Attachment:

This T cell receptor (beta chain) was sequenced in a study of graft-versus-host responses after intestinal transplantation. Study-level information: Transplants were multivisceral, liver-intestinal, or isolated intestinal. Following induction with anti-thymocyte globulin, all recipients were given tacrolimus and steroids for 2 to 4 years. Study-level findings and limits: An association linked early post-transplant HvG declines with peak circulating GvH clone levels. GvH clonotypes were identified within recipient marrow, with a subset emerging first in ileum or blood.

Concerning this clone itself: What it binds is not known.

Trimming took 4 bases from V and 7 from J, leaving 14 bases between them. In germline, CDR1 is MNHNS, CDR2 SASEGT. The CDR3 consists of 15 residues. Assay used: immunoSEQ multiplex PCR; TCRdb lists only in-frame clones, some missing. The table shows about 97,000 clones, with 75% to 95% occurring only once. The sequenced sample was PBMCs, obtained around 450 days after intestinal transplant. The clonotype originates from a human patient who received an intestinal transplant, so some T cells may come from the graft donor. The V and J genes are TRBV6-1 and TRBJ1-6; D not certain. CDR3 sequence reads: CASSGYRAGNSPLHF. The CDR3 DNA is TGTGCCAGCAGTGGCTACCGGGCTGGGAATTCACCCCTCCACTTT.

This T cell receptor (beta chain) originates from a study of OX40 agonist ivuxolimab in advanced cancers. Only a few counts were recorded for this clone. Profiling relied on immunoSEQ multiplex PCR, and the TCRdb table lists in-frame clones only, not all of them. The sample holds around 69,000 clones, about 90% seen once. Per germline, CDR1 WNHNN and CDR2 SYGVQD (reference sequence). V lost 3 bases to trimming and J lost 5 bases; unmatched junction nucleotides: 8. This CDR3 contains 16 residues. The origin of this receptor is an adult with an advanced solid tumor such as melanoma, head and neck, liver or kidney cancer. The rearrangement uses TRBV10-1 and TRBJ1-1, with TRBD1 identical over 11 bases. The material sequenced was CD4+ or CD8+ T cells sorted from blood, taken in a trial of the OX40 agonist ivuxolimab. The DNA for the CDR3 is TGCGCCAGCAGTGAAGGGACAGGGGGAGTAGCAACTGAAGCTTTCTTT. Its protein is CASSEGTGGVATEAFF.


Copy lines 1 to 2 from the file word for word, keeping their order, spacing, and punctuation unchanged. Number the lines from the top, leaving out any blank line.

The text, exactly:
This T cell receptor (beta chain) was sequenced in a study of graft-versus-host responses after intestinal transplantation. Study-level information: Transplants were multivisceral, liver-intestinal, or isolated intestinal. Following induction with anti-thymocyte globulin, all recipients were given tacrolimus and steroids for 2 to 4 years. Study-level findings and limits: An association linked early post-transplant HvG declines with peak circulating GvH clone levels. GvH clonotypes were identified within recipient marrow, with a subset emerging first in ileum or blood.

Concerning this clone itself: What it binds is not known.